InspectorJ is a tool that combines static flow analyses with dynamic checks in Java programs to automatically detect security vulnerabilities. The tool is able to handle subtyping polymorphism and is able to detect timing and command injection attacks. Our tool provides users with an API allowing them to produce rich graphs showing how information flows throughout the program. Also, the tool inserts instrumentation in Java programs to prevent the execution of unsafe parts of the code.
Timing attack is an attack that exploits the execution time variation of a program. It is possible to discover a confidential information, such as a password, varying the input and measuring the execution time, and after observing the variations. Those variations occur when confidential information controls the flow of the program.
Command injection is an attack whose purpose is to execute commands on the client operating system through a vulnerable application. This attack is possible when an application transfers data provided by the user to a system shell. In this attack, the operating system commands provided by the attacker usually run with the privileges of the vulnerable application.
Subtyping polymorphism occurs when a given object is defined with a type that has several subtypes, in which the subtype will be defined at instantiation time. An example of this is when a class has several subclasses that extend it, or when an interface is implemented by several classes.
To use the tool, it is necessary to provide as input a Java program and an appropriately configured properties file. In this file, the user must supply some additional information, such as which are the source and sinks. These determine the flow of confidential data in the program, and which type of analysis will take place. For example, in a timing attack the source is the password and the sinks are the conditionals.
With the inputs provided, the Java program is transformed into Shimple - an intermediate representation of the Soot compiler in Static Single Assignment form (SSA) format - in which all program variables have one definition. From the Shimple code, InspectorJ begins the analysis, creating the dependence graph.
A dependence graph represents the data and control dependences relationships between the variables of the program. Data dependence: if the code has an instruction that defines a variable a and uses a variable b, such as a=b+1. Control dependence: if the code has a conditional branch, such as if p==0 then a=b+1 else a=b-1, the value of the variable a depends on the value of the variable p. The nodes represent the variables of the program and the sinks, and the edges represent the dependences.
To detect a vulnerability, the tool searches the graph looking for paths between the source and the sinks. These paths characterize tainted flows, and whenever these exist, there is a vulnerability in the code. The tool highlights these paths in red to show the user where the problem is in the code. For timing attacks, InspectorJ searches for paths between the password and conditional branches. The variables are represented by squares, the source by an X and the sinks by differents figures, such as triangles and diamonds.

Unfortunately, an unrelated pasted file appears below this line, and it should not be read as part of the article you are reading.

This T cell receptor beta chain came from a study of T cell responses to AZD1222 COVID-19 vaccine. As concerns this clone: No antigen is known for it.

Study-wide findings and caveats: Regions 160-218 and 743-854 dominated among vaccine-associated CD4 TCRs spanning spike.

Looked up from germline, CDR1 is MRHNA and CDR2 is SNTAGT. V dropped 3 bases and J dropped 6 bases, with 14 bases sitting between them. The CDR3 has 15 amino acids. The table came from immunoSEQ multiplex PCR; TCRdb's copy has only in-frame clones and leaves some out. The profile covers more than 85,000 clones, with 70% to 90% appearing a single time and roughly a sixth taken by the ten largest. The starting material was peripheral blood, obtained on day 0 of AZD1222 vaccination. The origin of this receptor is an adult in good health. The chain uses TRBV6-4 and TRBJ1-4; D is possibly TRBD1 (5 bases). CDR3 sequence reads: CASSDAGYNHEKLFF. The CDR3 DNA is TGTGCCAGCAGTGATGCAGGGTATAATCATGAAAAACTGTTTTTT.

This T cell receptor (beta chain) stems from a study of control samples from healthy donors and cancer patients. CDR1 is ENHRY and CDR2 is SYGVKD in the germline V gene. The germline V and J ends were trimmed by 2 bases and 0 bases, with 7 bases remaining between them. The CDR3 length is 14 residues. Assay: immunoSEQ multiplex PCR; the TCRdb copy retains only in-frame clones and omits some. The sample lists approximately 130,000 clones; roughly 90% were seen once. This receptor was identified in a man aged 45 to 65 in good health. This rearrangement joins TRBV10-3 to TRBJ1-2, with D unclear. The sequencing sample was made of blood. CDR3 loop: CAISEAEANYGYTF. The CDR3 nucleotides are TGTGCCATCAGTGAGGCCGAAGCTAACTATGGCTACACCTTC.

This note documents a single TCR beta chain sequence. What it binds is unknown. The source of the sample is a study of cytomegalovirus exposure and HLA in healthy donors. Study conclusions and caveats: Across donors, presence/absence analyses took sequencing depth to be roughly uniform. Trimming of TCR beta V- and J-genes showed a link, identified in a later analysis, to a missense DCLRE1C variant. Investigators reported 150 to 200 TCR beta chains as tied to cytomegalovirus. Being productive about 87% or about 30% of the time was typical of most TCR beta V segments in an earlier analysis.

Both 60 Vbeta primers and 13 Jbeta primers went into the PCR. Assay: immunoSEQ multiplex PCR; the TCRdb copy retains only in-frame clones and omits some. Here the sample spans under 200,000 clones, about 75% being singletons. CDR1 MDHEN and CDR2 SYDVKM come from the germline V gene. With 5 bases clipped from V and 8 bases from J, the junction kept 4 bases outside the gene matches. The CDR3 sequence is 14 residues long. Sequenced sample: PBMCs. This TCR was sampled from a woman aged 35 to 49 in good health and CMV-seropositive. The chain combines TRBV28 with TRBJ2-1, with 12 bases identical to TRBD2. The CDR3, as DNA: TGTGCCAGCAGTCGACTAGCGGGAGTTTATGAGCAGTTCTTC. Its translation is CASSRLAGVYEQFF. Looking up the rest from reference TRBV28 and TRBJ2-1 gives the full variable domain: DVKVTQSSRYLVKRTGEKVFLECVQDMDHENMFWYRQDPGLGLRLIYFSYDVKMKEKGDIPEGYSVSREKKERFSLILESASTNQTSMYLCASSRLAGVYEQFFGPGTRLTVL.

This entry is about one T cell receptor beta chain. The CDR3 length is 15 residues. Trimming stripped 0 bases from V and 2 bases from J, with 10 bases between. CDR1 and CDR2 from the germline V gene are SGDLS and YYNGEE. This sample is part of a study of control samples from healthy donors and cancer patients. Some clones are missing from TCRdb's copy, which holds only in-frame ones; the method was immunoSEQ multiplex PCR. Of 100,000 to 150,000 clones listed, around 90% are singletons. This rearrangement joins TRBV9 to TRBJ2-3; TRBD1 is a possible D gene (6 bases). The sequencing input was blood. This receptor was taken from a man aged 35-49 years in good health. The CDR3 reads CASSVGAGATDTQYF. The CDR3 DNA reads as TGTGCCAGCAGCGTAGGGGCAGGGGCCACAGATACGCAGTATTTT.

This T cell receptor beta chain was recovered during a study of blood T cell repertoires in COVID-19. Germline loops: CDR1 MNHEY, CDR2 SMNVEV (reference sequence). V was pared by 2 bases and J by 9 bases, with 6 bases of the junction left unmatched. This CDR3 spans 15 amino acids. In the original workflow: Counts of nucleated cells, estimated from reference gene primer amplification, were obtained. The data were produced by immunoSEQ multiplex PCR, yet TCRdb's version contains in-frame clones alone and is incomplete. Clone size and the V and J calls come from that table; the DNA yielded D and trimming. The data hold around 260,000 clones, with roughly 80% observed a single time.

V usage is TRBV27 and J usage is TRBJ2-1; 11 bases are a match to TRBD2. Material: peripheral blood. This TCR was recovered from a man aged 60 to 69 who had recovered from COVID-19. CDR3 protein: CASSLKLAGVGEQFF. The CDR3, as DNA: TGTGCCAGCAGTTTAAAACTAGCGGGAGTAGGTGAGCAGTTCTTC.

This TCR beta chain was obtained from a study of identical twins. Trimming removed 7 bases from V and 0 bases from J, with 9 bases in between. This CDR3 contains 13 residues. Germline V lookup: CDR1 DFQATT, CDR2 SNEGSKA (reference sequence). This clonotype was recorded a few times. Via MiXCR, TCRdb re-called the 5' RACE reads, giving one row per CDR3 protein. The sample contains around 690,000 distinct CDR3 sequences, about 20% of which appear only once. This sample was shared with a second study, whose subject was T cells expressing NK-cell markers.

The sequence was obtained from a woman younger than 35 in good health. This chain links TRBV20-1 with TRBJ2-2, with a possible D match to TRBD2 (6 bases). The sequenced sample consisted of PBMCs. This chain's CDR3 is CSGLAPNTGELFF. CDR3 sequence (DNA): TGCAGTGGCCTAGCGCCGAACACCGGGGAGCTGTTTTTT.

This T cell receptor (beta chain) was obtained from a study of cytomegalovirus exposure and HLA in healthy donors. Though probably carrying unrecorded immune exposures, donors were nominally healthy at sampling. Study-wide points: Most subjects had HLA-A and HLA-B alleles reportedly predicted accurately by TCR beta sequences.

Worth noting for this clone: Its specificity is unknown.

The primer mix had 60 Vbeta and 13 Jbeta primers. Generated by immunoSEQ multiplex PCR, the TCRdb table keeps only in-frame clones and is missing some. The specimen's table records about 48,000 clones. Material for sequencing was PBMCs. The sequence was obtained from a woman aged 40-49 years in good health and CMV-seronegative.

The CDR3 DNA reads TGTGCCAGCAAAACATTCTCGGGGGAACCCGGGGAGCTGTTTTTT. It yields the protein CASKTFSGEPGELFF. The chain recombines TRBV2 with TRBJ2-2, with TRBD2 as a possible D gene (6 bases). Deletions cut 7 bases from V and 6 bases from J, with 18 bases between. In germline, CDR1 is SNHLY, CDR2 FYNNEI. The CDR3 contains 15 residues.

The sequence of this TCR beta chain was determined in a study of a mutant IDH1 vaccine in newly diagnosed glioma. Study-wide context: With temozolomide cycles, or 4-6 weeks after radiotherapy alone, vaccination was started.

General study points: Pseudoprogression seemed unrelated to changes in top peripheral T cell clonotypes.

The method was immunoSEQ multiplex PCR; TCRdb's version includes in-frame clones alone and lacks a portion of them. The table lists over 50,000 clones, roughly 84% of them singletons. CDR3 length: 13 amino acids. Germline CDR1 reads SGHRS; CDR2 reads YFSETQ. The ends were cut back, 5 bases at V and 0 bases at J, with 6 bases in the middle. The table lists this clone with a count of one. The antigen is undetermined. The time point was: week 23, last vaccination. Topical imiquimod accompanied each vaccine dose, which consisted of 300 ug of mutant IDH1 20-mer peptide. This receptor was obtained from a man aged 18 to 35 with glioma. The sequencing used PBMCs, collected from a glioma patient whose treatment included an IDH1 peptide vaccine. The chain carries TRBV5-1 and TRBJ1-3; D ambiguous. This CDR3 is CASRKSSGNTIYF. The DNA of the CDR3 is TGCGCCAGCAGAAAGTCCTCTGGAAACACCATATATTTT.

The tool provides as output a rich graph that shows how information flows throughout the program. There are several functionalities: save an image from the graph; generate a video that traverses the graph showing the tainted flow, passing through all the variables that belong to it; zoom in on certain parts of the graph to better visualize them; among other features.
In addition to static analyses, the tool performs a dynamic check. If the code has subtyping polymorphism and dynamic dispatching, the type of the instantiated object can be defined only at execution time. If the static analysis detects that one method of any of the possible types of this object is unsafe, the tool inserts a guard in the Java program in points that unsafe methods could be called. Thus, the tool prevents the execution of unsafe parts of the code through instrumentation.
We have incorporated InspectorJ into the production environment of Prodemge, the IT company of Minas Gerais’ State Government. The tool was used in one of Prodemge’s internal products with the aim of detecting if there was any failure that makes the system susceptible to timing attacks. One failure was detected, leading to code patching. The next image shows the graph generated by the tool referring to the internal product code, as well as the tainted flow detected.
The tool detected an occurrence of a command injection attack in a GitHub project, a Flickr application, which uses subtyping polymorphism and dynamic dispatching. This program analyzes which operational system the user is using, Windows, OSX or Linux, to know which Browser it has to open. For each SO, it calls a specific method to open a Browser. InspectorJ detected a command injection in the Windows-specific method and it was able to instrument the code to prevent the execution of the unsafe method, without hindering the call of the other methods.
Carina Capelão de Oliveira, Glauco Gonçalves Cardoso and Fernando Magno Quintão Pereira. InspectorJ: Uma Ferramenta de Análise Estática para Dectar Código não Isócrono em Programas Java, Fortaleza, CBSoft Tools,Brasil, 2017 (Best Paper!).